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Original Research: QUALITY OF LIFE |

Measuring Disease-Specific Quality of Life in Obstructive Airway Disease*: Validation of a Modified Version of the Airways Questionnaire 20

Hubert Chen, MD, MPH; Mark D. Eisner, MD, MPH; Patricia P. Katz, PhD; Edward H. Yelin, PhD; Paul D. Blanc, MD, MSPH
Author and Funding Information

*From the Cardiovascular Research Institute (Dr. Chen), Division of Occupational and Environmental Medicine (Drs. Blanc and Eisner), and Division of Rheumatology (Drs. Katz and Yelin), University of California, San Francisco, San Francisco, CA.

Correspondence to: Hubert Chen, MD, MPH, 350 Parnassus Ave, Suite 609, San Francisco, CA 94143-0924; e-mail: hubert.chen@ucsf.edu



Chest. 2006;129(6):1644-1652. doi:10.1378/chest.129.6.1644
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Background: The Airways Questionnaire 20 (AQ20) is a concise measure of health-related quality of life (HRQL) in obstructive airway disease; however, its original format may underestimate impairment due to the complete cessation of certain activities.

Methods: We revised seven items of the original AQ20 (revised AQ20 [AQ20-R]), adding response options for inability to perform certain activities. We assessed the performance of the AQ20-R among 352 adults with various airway conditions identified through a random telephone sample. Concurrent validity of the AQ20-R was assessed relative to the Short Form-12 (SF-12) physical component summary (PCS), FEV1, and medication use. Predictive validity was assessed relative to health-care utilization among 278 subjects studied longitudinally.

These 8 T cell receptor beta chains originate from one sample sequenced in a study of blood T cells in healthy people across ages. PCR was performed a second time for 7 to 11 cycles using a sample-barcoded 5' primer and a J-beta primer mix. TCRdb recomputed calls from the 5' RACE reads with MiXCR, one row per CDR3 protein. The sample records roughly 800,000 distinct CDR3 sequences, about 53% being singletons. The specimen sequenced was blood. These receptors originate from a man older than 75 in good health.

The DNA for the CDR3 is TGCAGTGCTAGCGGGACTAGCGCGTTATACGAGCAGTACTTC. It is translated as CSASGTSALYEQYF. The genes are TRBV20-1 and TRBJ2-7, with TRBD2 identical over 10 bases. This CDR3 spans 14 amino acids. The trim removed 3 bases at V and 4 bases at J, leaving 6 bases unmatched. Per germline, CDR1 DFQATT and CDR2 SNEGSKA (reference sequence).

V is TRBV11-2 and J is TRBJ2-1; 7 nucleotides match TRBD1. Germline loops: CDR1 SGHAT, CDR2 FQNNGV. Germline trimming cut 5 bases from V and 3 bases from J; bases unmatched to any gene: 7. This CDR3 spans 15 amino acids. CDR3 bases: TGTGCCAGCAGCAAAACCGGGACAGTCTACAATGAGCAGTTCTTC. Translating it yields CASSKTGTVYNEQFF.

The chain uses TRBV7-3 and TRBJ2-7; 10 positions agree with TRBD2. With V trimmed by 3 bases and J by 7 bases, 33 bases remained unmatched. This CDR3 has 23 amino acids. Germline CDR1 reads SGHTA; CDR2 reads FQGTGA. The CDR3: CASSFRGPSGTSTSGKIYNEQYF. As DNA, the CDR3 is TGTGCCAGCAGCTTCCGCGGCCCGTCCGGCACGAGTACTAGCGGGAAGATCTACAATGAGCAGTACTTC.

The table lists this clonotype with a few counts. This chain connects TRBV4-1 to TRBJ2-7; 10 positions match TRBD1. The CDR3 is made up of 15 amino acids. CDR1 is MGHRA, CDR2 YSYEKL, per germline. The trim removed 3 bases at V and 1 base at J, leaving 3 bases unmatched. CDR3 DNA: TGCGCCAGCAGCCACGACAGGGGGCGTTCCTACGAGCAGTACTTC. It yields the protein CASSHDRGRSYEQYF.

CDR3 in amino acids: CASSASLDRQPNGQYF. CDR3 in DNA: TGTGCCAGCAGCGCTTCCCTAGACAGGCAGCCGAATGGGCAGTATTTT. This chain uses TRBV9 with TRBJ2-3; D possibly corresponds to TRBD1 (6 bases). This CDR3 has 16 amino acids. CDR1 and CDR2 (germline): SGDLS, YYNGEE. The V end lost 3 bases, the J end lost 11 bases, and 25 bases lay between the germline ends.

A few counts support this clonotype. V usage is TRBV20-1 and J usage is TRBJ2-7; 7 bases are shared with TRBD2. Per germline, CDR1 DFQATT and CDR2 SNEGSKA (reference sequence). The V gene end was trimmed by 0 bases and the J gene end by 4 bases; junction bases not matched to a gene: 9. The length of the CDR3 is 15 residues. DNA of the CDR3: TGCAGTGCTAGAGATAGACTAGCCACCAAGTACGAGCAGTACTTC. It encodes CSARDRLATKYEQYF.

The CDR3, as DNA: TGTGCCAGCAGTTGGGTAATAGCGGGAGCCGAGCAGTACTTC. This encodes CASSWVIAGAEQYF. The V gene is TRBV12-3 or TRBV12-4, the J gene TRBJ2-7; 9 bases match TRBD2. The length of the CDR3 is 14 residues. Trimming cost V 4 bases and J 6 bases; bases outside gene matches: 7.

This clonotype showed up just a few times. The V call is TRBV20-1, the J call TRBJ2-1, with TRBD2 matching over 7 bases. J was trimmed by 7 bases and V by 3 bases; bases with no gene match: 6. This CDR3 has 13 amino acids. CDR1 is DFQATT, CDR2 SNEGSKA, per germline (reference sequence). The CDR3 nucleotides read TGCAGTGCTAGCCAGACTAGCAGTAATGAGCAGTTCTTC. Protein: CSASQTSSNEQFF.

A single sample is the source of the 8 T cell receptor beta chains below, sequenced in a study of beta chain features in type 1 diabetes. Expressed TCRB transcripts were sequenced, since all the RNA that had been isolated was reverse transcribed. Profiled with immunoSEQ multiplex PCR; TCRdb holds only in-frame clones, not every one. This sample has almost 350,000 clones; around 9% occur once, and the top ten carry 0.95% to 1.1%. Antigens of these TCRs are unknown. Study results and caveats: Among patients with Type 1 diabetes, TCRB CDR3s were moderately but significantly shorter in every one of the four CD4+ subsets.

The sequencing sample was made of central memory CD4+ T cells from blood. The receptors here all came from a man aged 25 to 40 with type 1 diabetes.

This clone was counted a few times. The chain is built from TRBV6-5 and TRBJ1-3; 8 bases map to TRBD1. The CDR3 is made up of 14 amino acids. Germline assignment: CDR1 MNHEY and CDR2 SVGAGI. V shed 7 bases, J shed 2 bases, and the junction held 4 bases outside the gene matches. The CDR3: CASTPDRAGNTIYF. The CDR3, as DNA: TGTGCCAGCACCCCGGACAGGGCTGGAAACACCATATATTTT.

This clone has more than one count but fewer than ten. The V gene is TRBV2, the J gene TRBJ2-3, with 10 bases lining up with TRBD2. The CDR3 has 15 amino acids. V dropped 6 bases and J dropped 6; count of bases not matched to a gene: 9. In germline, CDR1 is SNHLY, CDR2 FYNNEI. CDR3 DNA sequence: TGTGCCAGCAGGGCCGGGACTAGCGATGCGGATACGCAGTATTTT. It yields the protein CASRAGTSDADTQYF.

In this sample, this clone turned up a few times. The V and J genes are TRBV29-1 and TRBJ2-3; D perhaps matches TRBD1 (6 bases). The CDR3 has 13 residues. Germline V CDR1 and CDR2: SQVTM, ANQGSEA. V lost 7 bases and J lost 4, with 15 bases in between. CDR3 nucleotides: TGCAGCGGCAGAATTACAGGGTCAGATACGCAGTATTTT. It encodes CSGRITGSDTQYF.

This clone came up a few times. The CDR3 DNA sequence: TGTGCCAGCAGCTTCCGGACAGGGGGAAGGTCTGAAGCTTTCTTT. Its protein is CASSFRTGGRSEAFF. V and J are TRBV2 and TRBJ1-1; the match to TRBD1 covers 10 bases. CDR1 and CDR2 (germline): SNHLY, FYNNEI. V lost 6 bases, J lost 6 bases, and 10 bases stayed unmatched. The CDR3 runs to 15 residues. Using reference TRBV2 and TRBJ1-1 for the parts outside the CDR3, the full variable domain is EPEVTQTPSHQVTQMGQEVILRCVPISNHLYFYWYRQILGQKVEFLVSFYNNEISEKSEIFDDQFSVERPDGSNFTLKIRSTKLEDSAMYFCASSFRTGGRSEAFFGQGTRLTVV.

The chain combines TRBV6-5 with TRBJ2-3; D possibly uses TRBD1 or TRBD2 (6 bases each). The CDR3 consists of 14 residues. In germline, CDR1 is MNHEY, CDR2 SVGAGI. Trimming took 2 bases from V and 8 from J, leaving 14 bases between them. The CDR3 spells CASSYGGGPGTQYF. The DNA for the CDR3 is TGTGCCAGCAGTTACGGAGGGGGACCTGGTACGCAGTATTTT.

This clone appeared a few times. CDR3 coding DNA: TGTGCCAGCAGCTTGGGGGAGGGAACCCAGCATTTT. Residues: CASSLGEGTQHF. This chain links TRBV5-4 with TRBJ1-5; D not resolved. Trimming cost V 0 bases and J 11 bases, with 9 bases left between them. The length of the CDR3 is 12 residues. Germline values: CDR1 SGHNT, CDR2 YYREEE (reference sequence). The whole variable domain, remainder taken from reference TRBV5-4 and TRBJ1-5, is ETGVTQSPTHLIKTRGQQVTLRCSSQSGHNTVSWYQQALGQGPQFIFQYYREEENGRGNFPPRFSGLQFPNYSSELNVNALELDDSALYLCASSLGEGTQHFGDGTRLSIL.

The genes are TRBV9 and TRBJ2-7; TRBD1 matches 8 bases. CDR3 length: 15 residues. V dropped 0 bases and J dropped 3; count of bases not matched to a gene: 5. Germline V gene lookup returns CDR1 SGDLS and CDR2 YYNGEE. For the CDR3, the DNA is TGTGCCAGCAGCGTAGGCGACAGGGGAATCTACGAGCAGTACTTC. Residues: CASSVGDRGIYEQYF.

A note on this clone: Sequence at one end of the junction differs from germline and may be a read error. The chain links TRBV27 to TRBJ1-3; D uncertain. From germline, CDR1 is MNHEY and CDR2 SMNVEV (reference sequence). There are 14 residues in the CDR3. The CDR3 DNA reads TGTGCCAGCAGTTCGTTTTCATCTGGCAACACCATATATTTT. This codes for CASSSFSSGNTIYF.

Results: Twenty-one of 352 subjects were unable to perform at least one activity. These subjects demonstrated higher AQ20-R scores (p < 0.001) indicating worse HRQL. Mean (± SD) AQ20-R scores differed significantly (p < 0.001) among subjects with COPD (8.9 ± 5.2), asthma (6.7 ± 5.0), and chronic bronchitis (4.7 ± 4.2). At baseline, the AQ20-R correlated with the SF-12 PCS (r = − 0.55, p < 0.001) and FEV1 (r = − 0.43, p < 0.001), and was associated with the use of respiratory-specific therapies (p ≤ 0.001). In multivariate models, the AQ20-R was an independent predictor of outpatient visits (odds ratio, 2.2; 95% confidence interval, 1.6 to 3.1), emergency department visits (odds ratio, 2.9; 95% confidence interval, 1.9 to 4.6), hospitalization (odds ratio, 2.8; 95% confidence interval, 1.6 to 4.9), and ICU admission (odds ratio, 3.0; 95% confidence interval, 1.2 to 7.3) during the following year.

Conclusions: The AQ20-R is a valid respiratory-specific HRQL measure that accounts for activity cessation among the most impaired and can be used across various airway conditions.

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